Despite schoolteacher Mir’s assertion, Uri, with around 1.25 lakh residents, remains a gateway of infiltration. Imposing mountains, with Pakistan at a vantage point from three sides, unfenced streams, thick forests and dense foliage have made the area penetrable for more than six decades. It’s only snow that acts as a deterrent to determined infiltrators in winters.

“The wars of 1965 and 1971 pushed people of Uri town and nearby ridges beyond the Boniyar area, which does not come under Pakistani shelling easily unlike Uri. We lived in Baramulla during the wars and returned only when the guns fell silent,” says shopkeeper Wani. He remembers the days when, due to continuous shelling, the dastarkhan (cloth laid on the floor to serve food) would be spread for dinner during daylight only. “Who would eat after sundown between 1990 and 2002? Shelling would kill the appetite too. Families would gather in the ground storey and watch large flames lapping up mountain slopes,” he says.

After the wars and the raging militancy, people say that the 2003 ceasefire agreement and the 2005 cross-LoC bus service ushered in a new era for the area. Amid the recent tension, the bus service crossed the Aman Setu at Salamabad, Uri, and passed the barrier set up by the Army installation, just a day after it was attacked, without any hindrances. The passage of the bus was symbolic of the strong desire for peace amidst the raging tensions.

“The cross-LoC trade and bus service has also helped in bringing down hostility between the soldiers of the two countries. On days when the bus service ferries a large number of civilians and trucks move with goods, the armies of both sides sit together and sip tea. Alertness returns only when the bus service stops,” says Nazir Ahmad, a local trader who exports banana and pulses to PoK. He, however, complains that Uri is yet to gain any substantial cross-LoC trade dividend as the unloading point remains Srinagar, the State capital. He awaits the day when “quality goods reach Uri at cheaper prices and make life better in many ways”. Only 21 goods items are listed for trading so far.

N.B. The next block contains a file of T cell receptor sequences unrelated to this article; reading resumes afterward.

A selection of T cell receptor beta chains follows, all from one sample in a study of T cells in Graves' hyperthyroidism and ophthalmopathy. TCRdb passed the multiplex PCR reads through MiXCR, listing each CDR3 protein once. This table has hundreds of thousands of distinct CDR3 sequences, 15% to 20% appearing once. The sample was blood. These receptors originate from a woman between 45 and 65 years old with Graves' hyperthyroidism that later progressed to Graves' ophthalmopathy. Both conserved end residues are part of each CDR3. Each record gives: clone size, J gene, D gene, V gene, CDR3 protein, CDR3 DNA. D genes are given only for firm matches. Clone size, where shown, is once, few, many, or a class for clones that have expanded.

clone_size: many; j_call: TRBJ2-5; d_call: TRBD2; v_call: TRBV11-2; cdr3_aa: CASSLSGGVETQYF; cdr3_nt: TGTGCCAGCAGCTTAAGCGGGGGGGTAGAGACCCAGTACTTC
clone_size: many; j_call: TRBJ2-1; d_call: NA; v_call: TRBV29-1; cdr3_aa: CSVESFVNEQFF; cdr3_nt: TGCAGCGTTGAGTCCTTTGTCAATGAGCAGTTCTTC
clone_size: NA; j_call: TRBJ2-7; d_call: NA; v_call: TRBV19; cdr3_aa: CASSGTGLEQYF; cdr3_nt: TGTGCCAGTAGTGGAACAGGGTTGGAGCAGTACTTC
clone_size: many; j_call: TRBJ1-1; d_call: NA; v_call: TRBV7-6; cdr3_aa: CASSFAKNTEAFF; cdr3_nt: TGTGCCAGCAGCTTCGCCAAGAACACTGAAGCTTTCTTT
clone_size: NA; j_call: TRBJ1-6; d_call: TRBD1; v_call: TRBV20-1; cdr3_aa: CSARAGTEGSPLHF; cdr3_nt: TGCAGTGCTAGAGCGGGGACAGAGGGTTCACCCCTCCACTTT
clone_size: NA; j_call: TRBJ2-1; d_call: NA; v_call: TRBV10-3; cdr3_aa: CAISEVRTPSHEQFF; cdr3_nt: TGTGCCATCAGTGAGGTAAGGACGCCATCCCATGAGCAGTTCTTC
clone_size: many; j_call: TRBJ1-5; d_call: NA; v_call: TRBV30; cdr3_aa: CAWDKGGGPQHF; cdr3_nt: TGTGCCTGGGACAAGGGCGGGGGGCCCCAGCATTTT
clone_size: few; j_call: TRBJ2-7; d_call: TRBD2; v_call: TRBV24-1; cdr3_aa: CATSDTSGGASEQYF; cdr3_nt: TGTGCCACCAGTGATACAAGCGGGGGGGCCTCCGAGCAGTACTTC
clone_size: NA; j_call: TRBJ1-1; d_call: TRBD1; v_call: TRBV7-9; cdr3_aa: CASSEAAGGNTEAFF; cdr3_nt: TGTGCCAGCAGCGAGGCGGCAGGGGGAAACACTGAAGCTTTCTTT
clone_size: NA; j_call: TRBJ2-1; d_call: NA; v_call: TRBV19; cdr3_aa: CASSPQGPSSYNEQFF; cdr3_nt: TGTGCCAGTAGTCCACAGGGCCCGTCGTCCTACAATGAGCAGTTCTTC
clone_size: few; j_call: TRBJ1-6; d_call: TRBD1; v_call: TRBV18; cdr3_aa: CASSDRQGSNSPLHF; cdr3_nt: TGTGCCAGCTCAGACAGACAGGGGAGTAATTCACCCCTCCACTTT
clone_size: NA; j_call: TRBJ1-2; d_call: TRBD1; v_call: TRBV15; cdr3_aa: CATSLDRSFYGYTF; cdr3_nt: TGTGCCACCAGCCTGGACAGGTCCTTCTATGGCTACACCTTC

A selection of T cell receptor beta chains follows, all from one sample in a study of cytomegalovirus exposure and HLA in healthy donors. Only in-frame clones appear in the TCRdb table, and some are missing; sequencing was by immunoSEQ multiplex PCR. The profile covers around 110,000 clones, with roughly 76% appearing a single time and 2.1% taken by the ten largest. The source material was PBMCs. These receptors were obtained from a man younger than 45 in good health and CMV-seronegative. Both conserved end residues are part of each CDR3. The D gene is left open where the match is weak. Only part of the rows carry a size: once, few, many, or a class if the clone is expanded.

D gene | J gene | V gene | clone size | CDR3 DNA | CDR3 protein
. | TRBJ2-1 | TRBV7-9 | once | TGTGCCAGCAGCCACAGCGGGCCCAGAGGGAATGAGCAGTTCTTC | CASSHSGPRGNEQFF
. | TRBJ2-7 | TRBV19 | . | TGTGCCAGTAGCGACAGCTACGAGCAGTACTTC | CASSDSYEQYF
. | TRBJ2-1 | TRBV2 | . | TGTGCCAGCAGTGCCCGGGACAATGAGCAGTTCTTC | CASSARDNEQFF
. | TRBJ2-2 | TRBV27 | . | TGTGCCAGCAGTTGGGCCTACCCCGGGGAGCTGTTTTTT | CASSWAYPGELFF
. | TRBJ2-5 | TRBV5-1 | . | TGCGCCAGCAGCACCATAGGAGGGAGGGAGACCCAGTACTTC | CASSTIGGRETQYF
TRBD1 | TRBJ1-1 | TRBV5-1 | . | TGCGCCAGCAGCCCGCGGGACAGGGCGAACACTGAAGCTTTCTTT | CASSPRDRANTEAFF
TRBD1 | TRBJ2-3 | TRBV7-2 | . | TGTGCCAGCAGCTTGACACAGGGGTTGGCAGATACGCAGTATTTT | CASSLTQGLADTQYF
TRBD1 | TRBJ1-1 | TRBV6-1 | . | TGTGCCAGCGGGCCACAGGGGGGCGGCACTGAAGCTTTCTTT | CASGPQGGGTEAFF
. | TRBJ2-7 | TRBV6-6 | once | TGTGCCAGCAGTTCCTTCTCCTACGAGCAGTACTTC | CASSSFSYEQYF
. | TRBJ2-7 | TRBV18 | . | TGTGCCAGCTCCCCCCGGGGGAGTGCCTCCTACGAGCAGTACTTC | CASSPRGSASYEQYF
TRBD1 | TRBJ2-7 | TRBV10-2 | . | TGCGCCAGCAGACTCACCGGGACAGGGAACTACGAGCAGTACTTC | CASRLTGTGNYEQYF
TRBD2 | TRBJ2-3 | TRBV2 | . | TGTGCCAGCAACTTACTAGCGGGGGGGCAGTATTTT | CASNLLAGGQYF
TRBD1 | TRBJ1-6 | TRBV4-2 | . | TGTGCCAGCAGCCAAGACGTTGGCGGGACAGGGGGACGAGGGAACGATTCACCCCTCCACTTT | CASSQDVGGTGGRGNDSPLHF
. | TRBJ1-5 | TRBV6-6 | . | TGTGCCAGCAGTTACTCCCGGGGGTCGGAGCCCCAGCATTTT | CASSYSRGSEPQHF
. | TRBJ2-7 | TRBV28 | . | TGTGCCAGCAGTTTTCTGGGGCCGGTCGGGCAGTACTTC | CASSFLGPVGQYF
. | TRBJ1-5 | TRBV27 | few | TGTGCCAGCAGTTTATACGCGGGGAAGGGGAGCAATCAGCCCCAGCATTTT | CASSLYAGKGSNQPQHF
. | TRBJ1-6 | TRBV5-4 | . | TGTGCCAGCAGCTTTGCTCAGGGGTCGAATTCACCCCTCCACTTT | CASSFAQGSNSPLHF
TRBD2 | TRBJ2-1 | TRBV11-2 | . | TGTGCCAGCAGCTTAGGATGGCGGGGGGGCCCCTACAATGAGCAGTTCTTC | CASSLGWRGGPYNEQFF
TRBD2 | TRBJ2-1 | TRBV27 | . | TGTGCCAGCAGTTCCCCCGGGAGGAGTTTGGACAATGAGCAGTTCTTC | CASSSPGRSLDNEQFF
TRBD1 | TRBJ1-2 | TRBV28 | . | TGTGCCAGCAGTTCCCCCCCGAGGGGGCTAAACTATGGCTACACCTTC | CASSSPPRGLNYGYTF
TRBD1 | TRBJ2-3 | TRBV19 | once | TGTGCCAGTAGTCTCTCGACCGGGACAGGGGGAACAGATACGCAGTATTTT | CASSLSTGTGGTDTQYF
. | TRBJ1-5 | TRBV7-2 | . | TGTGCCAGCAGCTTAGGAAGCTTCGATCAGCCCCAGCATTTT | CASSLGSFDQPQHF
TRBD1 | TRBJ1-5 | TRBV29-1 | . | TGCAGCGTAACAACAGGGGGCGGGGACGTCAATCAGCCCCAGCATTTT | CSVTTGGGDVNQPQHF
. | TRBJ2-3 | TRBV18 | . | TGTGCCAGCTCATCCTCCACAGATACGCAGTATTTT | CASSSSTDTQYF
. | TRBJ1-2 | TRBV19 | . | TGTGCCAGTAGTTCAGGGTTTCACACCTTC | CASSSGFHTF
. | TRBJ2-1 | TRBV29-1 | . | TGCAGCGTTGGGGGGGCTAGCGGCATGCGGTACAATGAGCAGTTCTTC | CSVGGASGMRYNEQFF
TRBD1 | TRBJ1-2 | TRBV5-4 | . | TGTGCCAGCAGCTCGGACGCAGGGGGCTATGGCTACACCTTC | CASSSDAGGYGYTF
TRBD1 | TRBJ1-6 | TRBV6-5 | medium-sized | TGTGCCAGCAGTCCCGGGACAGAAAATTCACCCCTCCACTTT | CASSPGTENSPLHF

For now, though, far more urgent matters are at hand. A contingency plan is underway in the wake of the recent attack. With most underground bunkers damaged during the 2005 earthquake and dismantled, the Uri population remains highly vulnerable this time. “We are preparing a list of underground bunkers available in case of any exigency,” says Sub-Divisional Magistrate Showkat A. Rather. In case of India and Pakistan resorting to hot pursuits, Rather warns of mass migration. “Even low-range artillery will impact 50 to 60 per cent of Uri’s population,” he says.

Waning goodwill

With the help of the Army, Uri had succeeded in distancing itself from militancy and hard-core separatist politics. An Army goodwill school, a hospital and a range of skill development centres are the busiest sites of soldier-civilian interface in Uri. Round-the-year hiring of porters offers easy options to the unemployed.

Unlike other parts of the Valley, in Uri, an Army job is a preferred one. Shameena Jan, 17, an arts student at the Uri degree college, says soldiers have changed the lifestyle of locals and yearns to join the Army like his uncle, who is serving in West Bengal. “From generating employment to taking students on tours to organising colourful events, life would have been difficult without them,” says Shameena.

It’s precisely for this reason that relations remain cordial despite the soldier-civilian ratio being highest in the area with two brigades on guard. In stark contrast to elsewhere in the Valley where confrontations are common and accusations fly thick and fast, people here prefer the Army hospital and school over State government-run facilities.

But slowly, yet surely, the 77-day-old street agitation in the Valley is beginning to affect Uri too. The Army-run Tamana Cafeteria is closed for civilians after the attack; the footfall had already fallen due to the ongoing unrest in the Valley. For the first time, Uri town shuts down for two days, Thursday and Friday, every week to express solidarity with separatist leaders.

Mourning its men, the 6 Bihar regiment will have to swiftly recoup and assume control of the installation. The 10 Dogra regiment will leave with bitter memories of the town. For the locals, history is instructive: Uri has weathered invading columns and marauding militants. This storm too, again not of their own making, shall hopefully pass.

(with inputs from Dinakar Peri)